Bhutan is the only country in the world which has a comprehensive ban on the cultivation, manufacture, distribution, and sale of tobacco products within the country under the Tobacco Control Act of 2010, further amended in years 2012 and 2014 [6]. It was also among the first few countries to have signed and ratified WHO FCTC in 2004 [7]. Because the cultivation and manufacture of tobacco was successfully banned in Bhutan, all tobacco used in the country is therefore imported.

Despite the ban and enactment of the Tobacco Control Act, the National Health Survey 2012 reported that 4 % of the population aged 15 to 75 years used a smoked form of tobacco, and about 48 % used smokeless tobacco [8]. Similarly, the Global Youth Tobacco Survey (GYTS) of Bhutan 2013 reported an increase in the prevalence of tobacco use, from 18.8 % in 2006 to 30.3 % in 2013 [9]. These two recent nationwide surveys clearly indicated the substantial burden of tobacco use in Bhutan. Hence the periodic assessment of prevalence of tobacco use and its associated factors will help in evaluating the tobacco control strategies and also guide in identifying the risk groups for prevention measures.

A recent study which used secondary data of the Global Adult Tobacco Survey (GATS) from four South Asian countries has identified the sociodemographic determinants of tobacco use [10]. Similarly, many nationwide studies across the globe have reported the association of demographic, behavioral, and environmental, or policy-related factors with tobacco use [1024]. However, no literature exists in Bhutan which reports the determinants of tobacco use among adults. Hence, we aimed to determine the prevalence of tobacco use and its associated sociodemographic, behavioral, and environmental factors in a setting with a comprehensive ban on tobacco.

Methods

Study setting

Bhutan is a small landlocked country in South Asia with a projected population of 757,042 [25]. Administratively, Bhutan is divided into 20 Dzongkhags (districts), which are further divided into either Gewogs (blocks) for rural settings and Thomde (towns) for urban settings. The General Literacy Rate (2012) and Youth Literacy Rate (2012) are 63.0 % and 86.1 % respectively [25].

Bhutan has implemented a comprehensive ban on sale of tobacco products (both smoked and smokeless forms) since 2004 and put in place comprehensive smoke-free provisions since 2005. These tobacco control initiatives were further strengthened through the enactment of the Tobacco Control Act 2010 which provides for a comprehensive legal framework for the implementation of tobacco control policies and prohibits cultivation, manufacture, distribution, and sale of tobacco products (both smoked and smokeless forms) within Bhutan [26]. The law also governs smoke-free public places; tobacco advertising, promotion, and sponsorship; and requires that imported products bear the health warnings required in the country of origin. However, the law does not ban consumption of tobacco products, though it is banned in public places. A limited quantity of tobacco products may be imported by individual after paying tax for personal consumption [26].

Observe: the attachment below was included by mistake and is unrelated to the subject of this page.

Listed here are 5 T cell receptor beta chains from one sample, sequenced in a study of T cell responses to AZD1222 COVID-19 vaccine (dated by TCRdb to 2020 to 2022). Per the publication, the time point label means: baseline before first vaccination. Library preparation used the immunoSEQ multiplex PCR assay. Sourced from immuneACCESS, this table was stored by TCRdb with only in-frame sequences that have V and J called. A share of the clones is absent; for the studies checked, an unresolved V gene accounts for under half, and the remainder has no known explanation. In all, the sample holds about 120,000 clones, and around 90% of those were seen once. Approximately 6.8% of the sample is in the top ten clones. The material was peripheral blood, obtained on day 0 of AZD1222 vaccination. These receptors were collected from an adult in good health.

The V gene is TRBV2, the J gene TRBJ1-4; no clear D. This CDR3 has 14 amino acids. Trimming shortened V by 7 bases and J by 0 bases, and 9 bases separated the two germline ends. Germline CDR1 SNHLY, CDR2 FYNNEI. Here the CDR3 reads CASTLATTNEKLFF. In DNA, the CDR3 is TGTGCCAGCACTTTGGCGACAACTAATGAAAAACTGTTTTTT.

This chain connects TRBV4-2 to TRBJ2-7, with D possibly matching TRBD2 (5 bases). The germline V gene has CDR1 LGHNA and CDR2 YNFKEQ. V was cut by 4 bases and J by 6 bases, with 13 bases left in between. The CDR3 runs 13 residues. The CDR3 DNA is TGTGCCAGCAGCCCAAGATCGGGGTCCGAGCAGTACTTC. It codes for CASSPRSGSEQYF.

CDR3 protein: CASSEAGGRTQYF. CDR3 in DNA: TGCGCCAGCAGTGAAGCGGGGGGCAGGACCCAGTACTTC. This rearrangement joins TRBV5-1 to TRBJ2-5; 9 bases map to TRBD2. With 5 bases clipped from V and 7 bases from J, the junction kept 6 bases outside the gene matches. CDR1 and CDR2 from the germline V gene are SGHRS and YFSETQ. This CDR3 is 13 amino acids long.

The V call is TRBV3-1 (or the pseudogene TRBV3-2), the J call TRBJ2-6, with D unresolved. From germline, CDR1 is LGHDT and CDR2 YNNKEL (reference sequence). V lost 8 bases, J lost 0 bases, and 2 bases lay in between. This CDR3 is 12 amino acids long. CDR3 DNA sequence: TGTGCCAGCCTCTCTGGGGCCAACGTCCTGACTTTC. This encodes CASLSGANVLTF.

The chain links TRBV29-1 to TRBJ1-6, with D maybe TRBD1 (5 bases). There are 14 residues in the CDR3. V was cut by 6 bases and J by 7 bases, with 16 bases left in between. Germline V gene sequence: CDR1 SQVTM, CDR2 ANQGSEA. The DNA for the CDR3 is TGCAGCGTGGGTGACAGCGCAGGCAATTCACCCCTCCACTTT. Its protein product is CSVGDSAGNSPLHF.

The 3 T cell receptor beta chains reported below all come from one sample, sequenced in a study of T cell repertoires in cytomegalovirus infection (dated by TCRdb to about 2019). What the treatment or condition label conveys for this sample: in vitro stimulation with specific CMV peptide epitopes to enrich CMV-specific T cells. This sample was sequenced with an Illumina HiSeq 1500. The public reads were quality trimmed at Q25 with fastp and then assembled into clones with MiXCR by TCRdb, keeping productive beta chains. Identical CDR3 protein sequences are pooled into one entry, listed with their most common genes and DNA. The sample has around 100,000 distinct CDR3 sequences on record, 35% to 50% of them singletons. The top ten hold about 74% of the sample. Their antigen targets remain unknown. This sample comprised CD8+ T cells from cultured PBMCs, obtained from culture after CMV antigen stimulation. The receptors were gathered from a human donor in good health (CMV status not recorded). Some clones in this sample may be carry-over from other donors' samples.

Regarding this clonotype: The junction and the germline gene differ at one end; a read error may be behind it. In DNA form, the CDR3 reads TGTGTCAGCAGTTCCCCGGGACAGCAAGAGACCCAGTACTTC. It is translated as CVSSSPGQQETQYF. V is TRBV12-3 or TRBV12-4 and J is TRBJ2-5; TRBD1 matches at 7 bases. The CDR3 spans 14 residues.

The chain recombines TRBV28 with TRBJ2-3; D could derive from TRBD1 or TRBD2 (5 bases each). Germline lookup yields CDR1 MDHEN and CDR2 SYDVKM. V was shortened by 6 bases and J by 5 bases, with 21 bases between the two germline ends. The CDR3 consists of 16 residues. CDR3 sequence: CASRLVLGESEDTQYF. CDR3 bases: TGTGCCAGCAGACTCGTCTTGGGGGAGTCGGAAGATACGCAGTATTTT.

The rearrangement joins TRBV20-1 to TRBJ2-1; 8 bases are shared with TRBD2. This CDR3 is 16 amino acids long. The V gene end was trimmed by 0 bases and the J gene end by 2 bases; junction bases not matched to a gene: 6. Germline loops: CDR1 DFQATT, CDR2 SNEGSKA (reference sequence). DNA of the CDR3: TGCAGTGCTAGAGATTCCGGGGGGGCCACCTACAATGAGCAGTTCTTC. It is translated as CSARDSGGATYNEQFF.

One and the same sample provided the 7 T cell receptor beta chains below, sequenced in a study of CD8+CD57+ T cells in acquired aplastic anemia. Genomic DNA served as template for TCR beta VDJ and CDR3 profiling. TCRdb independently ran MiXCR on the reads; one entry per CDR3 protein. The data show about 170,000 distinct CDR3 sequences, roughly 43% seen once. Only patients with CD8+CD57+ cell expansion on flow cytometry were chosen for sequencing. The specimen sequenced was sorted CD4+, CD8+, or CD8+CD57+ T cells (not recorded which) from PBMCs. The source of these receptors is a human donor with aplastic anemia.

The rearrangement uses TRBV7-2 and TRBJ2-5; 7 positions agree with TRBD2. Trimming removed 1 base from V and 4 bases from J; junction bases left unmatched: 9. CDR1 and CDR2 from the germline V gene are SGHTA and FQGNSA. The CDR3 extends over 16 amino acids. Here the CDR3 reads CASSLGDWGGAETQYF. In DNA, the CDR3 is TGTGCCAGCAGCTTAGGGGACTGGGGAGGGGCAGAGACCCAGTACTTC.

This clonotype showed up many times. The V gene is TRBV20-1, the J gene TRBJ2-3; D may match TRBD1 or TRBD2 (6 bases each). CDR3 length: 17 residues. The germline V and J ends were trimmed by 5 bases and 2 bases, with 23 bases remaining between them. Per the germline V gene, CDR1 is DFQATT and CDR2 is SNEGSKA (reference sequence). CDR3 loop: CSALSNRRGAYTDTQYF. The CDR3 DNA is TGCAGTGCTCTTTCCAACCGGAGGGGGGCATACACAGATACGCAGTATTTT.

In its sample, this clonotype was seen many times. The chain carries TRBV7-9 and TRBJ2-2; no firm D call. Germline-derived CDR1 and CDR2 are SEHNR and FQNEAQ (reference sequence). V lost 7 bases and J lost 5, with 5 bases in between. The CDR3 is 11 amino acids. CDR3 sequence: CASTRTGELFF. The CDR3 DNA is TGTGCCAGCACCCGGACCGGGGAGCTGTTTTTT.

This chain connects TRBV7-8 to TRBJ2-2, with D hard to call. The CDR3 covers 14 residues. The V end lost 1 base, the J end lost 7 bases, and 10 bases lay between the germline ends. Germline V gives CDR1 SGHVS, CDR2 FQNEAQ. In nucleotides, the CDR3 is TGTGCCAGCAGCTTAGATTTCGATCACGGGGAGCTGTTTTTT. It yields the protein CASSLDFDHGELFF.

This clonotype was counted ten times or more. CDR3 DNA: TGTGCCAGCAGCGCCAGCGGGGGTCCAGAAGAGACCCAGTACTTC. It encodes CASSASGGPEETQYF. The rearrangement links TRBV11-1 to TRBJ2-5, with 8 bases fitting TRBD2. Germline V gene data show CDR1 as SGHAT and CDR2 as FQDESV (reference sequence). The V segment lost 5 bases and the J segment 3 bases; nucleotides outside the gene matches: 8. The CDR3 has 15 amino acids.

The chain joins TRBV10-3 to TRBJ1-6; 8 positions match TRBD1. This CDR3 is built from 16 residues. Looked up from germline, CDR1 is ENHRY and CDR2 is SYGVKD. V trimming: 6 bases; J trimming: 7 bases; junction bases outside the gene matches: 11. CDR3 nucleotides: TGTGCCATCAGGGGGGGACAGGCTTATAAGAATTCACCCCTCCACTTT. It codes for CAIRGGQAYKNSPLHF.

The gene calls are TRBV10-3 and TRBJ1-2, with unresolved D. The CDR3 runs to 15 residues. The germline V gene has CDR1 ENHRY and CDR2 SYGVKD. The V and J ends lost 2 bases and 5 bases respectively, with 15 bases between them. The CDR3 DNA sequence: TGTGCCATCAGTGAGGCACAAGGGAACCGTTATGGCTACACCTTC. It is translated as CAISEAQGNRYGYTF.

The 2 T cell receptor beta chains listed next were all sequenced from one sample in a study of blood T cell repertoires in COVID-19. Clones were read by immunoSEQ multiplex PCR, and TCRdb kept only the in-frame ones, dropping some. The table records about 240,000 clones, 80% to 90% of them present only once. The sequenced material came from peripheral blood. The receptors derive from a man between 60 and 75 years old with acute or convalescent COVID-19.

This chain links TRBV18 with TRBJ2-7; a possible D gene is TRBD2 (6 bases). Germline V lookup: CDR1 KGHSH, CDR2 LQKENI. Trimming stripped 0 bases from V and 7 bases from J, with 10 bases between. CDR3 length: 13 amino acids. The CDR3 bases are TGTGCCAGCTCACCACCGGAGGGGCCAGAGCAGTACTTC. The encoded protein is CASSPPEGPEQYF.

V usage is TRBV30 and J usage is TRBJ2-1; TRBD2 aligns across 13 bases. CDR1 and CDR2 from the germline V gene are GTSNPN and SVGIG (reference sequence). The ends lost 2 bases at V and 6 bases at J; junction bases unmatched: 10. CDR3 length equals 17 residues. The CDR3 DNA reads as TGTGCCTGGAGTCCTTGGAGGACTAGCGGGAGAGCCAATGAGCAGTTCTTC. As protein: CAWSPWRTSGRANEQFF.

The import of tobacco products for personal consumption with payment of sale tax and customs duty is allowed in Bhutan. Imports from India are levied a 100 % sales tax, and those from countries other than India are levied a 100 % sales tax and 100 % customs duty. The maximum quantity allowed per month per person is 800 sticks of cigarettes, 1200 sticks of bidis, 150 pieces of cigar, or 750 grams of tobacco and tobacco-related products. Documents required at the time of declaration are ID card, passport, voter card, or any other relevant document issued by his/her country and proof of purchase. The receipt issued is valid for one month. The receipt must be produced when required as proof of tax and duty paid. Any person 18 years and younger is not allowed to import tobacco products. A person shall not import tobacco products on behalf of another person [27].